New Zealand journalists have been done an immense disservice by those siding with conspiracy theorists who are convinced the nation’s mainstream media are in the government’s pocket.
Broadcaster Sean Plunket told Andrea Vance in the Sunday Star Times that state funding of journalism projects “comes with the requirement to adhere to certain editorial principles. That is not independence. In truth, many parts of the media are being compromised.” He singles out the $55 million three-year Public Interest Journalism Fund as the focus of this cash-for-loyalty theory.
Journalist Graham Adams, writing on the Democracy Project website, concluded a critical examination of the fund’s criteria with this: “But it’s hard to imagine anything more damaging to the trust the public has in media organisations than plausible accusations – or even just suspicions – that they have been bought with $55 million of taxpayers’ money.”
New Zealand Herald columnist Bruce Cotterill, citing not only the $55 million fund but the level of Covid-induced Government advertising, told readers: “If there is any risk that the media is skewing their representation of the performance of government, then we are indeed on shaky ground. In fact I suggest that there is nothing quite as dangerous in any democracy as a media that is beholden to the Government.” To its credit the Herald ran his column – no doubt mindful of the firestorm that would have accompanied its rejection – but added a rider signed by eight of its senior editors. It stated:
Our NZME and NZ Herald newsrooms operate freely and independently, without fear or favour, in our editorial pursuit. The Fourth Estate is a critical pillar in the New Zealand democracy and the Herald’s editorial independence is enshrined in our code of ethics: “We will be independent and not bow to improper internal or external influences”. Any suggestion that our journalists — and those more broadly in New Zealand — are failing to ask hard questions of both the Government and opposition politicians is rejected.
At this point I need to make a disclosure: I was one of a group of independent assessors who made initial recommendations – decisions are made by NZ on Air staff and its board – on applications to the fund. I am bound by commercial confidentiality agreements not to discuss the applications and I do not intend to do so. However, I feel I have a right to defend the professional journalists whose work may be funded by the scheme, and the organisations that employ them.
The fund must achieve five objectives that I will set out verbatim:
- Seek to inform and engage the public about issues that affect a person’s right to flourish within our society and impact on society’s ability to fully support its citizens.
- Provide accurate, accountable, and fair coverage that reflects and empowers all sectors of the community upholding the public’s right to know.
- Actively promote the principles of Partnership, Participation and Active Protection under Te Tiriti o Waitangi acknowledging Māori as a Te Tiriti partner
- Reflect the cultural diversity of New Zealand
- Encourage a robust and sustainable media sector.
Note that the fund must achieve these objectives. That does not place an obligation on every applications to tick all the boxes. However, collectively, those outcomes should be met.
Both Plunket and Adams highlighted the emphasis on the Treaty of Waitangi in the criteria. There is no doubt that part of the funding will redress imbalances in that area and some of the already-announced grants aim to do that. However, other projects emphasise civic needs. An example is a grant to BusinessDesk to examine the quality, size, organisation, capabilities, and composition of the public service. The fund will also allow Stuff to create a fact-checking project on public health. And it will allow investigative journalist Bryan Bruce to revisit his ground-breaking documentary Inside Child Poverty a decade on.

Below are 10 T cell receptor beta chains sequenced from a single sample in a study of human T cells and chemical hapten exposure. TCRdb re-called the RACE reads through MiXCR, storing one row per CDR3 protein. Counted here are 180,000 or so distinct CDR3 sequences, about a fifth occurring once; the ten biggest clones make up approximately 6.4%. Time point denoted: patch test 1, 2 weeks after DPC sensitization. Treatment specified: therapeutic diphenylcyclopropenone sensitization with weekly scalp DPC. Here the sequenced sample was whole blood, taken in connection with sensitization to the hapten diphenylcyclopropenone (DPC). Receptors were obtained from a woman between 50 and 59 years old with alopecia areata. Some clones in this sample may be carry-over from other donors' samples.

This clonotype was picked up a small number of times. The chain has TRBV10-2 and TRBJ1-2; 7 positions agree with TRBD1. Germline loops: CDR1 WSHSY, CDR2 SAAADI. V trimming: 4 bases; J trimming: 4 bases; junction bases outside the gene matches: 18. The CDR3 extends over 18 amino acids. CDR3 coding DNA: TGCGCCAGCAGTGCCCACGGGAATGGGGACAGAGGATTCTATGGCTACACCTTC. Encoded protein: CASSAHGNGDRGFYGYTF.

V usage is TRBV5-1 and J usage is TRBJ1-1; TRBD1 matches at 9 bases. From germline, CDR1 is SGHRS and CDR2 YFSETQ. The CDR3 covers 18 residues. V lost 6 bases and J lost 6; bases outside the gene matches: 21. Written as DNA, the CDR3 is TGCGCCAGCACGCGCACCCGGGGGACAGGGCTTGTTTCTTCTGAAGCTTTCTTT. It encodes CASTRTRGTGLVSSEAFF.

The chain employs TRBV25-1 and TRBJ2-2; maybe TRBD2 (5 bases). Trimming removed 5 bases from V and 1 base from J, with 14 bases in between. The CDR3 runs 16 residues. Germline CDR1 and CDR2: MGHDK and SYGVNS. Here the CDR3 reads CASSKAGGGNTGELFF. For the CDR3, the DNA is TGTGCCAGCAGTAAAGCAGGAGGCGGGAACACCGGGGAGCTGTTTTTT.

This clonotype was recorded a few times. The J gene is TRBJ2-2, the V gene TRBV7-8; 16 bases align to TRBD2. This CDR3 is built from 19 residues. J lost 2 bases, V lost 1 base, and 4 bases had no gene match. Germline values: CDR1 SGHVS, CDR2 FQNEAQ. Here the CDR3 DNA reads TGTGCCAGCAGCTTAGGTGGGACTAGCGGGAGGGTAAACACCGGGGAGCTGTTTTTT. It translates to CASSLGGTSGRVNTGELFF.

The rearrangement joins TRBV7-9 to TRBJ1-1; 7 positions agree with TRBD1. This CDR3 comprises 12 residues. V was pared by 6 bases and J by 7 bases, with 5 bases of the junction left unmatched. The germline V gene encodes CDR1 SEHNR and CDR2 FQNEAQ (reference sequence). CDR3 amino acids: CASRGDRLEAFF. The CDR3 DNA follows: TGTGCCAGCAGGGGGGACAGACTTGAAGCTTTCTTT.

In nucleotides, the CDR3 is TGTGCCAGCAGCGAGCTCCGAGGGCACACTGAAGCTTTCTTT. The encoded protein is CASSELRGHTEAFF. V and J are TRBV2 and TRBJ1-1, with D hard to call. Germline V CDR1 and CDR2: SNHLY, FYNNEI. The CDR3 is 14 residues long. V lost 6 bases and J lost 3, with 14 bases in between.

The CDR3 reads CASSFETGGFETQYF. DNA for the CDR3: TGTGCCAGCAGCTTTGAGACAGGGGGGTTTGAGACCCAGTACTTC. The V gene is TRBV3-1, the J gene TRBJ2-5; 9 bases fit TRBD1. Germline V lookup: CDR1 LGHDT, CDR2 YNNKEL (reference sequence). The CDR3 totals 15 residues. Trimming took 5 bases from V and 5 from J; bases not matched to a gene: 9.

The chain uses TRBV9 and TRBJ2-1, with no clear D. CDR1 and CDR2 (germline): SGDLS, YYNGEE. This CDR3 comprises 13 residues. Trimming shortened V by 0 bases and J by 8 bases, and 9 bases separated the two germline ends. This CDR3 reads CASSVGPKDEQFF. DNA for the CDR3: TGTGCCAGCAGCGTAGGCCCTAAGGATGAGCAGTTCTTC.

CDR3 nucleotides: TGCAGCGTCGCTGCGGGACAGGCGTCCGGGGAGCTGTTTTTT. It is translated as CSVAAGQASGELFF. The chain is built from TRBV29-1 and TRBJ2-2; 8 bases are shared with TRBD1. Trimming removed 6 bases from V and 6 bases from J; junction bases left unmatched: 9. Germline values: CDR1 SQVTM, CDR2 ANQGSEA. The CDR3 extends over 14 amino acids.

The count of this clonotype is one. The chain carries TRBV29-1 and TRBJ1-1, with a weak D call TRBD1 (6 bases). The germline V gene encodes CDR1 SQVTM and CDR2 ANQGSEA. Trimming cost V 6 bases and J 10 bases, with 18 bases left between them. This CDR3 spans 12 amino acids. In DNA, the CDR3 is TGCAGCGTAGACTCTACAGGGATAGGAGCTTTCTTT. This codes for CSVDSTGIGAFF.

I could devote the rest of this column to listing the sort of spending NZ on Air is undertaking but that does not address the core of what is being said about the integrity of New Zealand journalists.
We all know the economics of commercial media have created shortfalls. Budgets have been cut, staffing numbers are well down, and there are areas once thought essential that now go virtually unreported. That is not a problem exclusive to New Zealand. Every democratic country faces the same problem. The money to sustain journalism must come from somewhere and, if it can’t be found in advertising or subscription income, it must be found elsewhere.
State subsidies and concessions of various kinds are increasingly common and there is currently a Bill before the United States Congress that would allow subscribers to local newspapers, digital-only publications, and other local news organisations to claim their subscriptions against tax and for local newspaper publishers to claim the wages of local news journalists as tax credits. The Washington Post reports the Local Journalism Sustainability Bill is gaining bipartisan support.
Scandinavia, however, leads the way in supporting public interest journalism through a variety of mechanisms including direct subsidy. And those countries continue to score highly in surveys of public trust of news media.
In The Nordic Edge, published by Melbourne University this year, former journalists Ebony Bennett and Maria Rae argue for the introduction of similar support policies in Australia. Government subsidies in Nordic countries, they say, “help ensure media diversity and support quality independent journalism, which in turn fosters healthy democracy”.
“It is time,” Bennett and Rae suggest, “for Australia’s policy-makers to consider that permanent subsidies might be required to ensure Australia’s news media ecology has enough news media options for an adequate and diverse range of views about current affairs to be available to the Australian public whether they live in Albany, Arnhem Land or Adelaide.”
In Nordic countries there is a perception that the state has a responsibility to maintain a diverse information and press system that serves democracy and its citizens.
“The main argument for direct support to the less dominant newspapers was to uphold political diversity and geographical diversity among newspapers,” the authors say. “The main argument against the press subsidies, mostly from parties on the Right of politics and some of the large media companies, was that state involvement could undermine their notions of press freedom.”